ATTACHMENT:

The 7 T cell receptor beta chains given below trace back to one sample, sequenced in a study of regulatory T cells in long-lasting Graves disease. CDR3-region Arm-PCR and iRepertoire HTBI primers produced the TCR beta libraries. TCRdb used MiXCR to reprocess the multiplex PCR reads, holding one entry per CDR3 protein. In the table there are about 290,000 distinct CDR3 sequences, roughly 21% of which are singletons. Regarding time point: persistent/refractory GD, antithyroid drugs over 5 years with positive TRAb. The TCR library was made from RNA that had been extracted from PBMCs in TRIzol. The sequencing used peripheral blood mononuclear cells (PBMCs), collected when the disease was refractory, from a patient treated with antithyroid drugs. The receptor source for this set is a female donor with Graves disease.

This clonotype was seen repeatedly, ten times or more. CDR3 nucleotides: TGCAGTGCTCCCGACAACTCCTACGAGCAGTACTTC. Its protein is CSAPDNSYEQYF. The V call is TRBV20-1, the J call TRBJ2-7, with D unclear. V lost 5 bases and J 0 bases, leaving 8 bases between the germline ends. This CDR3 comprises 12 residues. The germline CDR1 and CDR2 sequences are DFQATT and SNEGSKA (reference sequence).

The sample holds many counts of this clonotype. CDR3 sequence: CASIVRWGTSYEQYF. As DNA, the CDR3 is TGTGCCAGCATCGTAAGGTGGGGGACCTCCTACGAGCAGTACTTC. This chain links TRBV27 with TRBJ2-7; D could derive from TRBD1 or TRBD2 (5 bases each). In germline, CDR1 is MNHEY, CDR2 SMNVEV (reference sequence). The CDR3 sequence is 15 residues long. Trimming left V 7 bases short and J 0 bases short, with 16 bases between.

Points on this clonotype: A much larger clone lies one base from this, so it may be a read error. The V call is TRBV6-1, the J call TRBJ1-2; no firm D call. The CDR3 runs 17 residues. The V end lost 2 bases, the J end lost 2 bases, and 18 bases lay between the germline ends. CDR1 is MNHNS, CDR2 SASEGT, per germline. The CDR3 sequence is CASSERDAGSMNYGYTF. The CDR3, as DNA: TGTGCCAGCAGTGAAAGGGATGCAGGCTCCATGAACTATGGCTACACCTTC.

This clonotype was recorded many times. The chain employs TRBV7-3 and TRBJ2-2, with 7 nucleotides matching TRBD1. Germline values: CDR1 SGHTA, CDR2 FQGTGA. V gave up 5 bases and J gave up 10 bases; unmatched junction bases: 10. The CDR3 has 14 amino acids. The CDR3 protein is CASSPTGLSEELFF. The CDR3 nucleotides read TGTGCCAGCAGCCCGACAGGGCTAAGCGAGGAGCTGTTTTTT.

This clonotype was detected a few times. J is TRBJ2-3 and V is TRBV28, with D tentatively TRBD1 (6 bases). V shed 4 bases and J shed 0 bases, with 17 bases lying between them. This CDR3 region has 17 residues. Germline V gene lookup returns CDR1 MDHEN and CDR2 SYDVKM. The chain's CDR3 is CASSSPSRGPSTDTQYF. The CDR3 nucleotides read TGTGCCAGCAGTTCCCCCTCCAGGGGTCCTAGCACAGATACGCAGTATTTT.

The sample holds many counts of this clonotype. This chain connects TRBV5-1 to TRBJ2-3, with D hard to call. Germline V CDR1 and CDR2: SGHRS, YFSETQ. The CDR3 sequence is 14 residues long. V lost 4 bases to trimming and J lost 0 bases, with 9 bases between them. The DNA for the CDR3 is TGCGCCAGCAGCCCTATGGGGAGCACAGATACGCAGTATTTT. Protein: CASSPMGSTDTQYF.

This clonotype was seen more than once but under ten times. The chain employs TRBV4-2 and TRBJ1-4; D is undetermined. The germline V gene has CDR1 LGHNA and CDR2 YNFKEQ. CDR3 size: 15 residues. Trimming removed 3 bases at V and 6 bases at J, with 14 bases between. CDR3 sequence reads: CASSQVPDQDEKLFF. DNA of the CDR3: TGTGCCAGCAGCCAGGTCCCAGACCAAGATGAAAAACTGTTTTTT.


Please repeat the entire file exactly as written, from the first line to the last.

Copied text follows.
The 7 T cell receptor beta chains given below trace back to one sample, sequenced in a study of regulatory T cells in long-lasting Graves disease. CDR3-region Arm-PCR and iRepertoire HTBI primers produced the TCR beta libraries. TCRdb used MiXCR to reprocess the multiplex PCR reads, holding one entry per CDR3 protein. In the table there are about 290,000 distinct CDR3 sequences, roughly 21% of which are singletons. Regarding time point: persistent/refractory GD, antithyroid drugs over 5 years with positive TRAb. The TCR library was made from RNA that had been extracted from PBMCs in TRIzol. The sequencing used peripheral blood mononuclear cells (PBMCs), collected when the disease was refractory, from a patient treated with antithyroid drugs. The receptor source for this set is a female donor with Graves disease.

This clonotype was seen repeatedly, ten times or more. CDR3 nucleotides: TGCAGTGCTCCCGACAACTCCTACGAGCAGTACTTC. Its protein is CSAPDNSYEQYF. The V call is TRBV20-1, the J call TRBJ2-7, with D unclear. V lost 5 bases and J 0 bases, leaving 8 bases between the germline ends. This CDR3 comprises 12 residues. The germline CDR1 and CDR2 sequences are DFQATT and SNEGSKA (reference sequence).

The sample holds many counts of this clonotype. CDR3 sequence: CASIVRWGTSYEQYF. As DNA, the CDR3 is TGTGCCAGCATCGTAAGGTGGGGGACCTCCTACGAGCAGTACTTC. This chain links TRBV27 with TRBJ2-7; D could derive from TRBD1 or TRBD2 (5 bases each). In germline, CDR1 is MNHEY, CDR2 SMNVEV (reference sequence). The CDR3 sequence is 15 residues long. Trimming left V 7 bases short and J 0 bases short, with 16 bases between.

Points on this clonotype: A much larger clone lies one base from this, so it may be a read error. The V call is TRBV6-1, the J call TRBJ1-2; no firm D call. The CDR3 runs 17 residues. The V end lost 2 bases, the J end lost 2 bases, and 18 bases lay between the germline ends. CDR1 is MNHNS, CDR2 SASEGT, per germline. The CDR3 sequence is CASSERDAGSMNYGYTF. The CDR3, as DNA: TGTGCCAGCAGTGAAAGGGATGCAGGCTCCATGAACTATGGCTACACCTTC.

This clonotype was recorded many times. The chain employs TRBV7-3 and TRBJ2-2, with 7 nucleotides matching TRBD1. Germline values: CDR1 SGHTA, CDR2 FQGTGA. V gave up 5 bases and J gave up 10 bases; unmatched junction bases: 10. The CDR3 has 14 amino acids. The CDR3 protein is CASSPTGLSEELFF. The CDR3 nucleotides read TGTGCCAGCAGCCCGACAGGGCTAAGCGAGGAGCTGTTTTTT.

This clonotype was detected a few times. J is TRBJ2-3 and V is TRBV28, with D tentatively TRBD1 (6 bases). V shed 4 bases and J shed 0 bases, with 17 bases lying between them. This CDR3 region has 17 residues. Germline V gene lookup returns CDR1 MDHEN and CDR2 SYDVKM. The chain's CDR3 is CASSSPSRGPSTDTQYF. The CDR3 nucleotides read TGTGCCAGCAGTTCCCCCTCCAGGGGTCCTAGCACAGATACGCAGTATTTT.

The sample holds many counts of this clonotype. This chain connects TRBV5-1 to TRBJ2-3, with D hard to call. Germline V CDR1 and CDR2: SGHRS, YFSETQ. The CDR3 sequence is 14 residues long. V lost 4 bases to trimming and J lost 0 bases, with 9 bases between them. The DNA for the CDR3 is TGCGCCAGCAGCCCTATGGGGAGCACAGATACGCAGTATTTT. Protein: CASSPMGSTDTQYF.

This clonotype was seen more than once but under ten times. The chain employs TRBV4-2 and TRBJ1-4; D is undetermined. The germline V gene has CDR1 LGHNA and CDR2 YNFKEQ. CDR3 size: 15 residues. Trimming removed 3 bases at V and 6 bases at J, with 14 bases between. CDR3 sequence reads: CASSQVPDQDEKLFF. DNA of the CDR3: TGTGCCAGCAGCCAGGTCCCAGACCAAGATGAAAAACTGTTTTTT.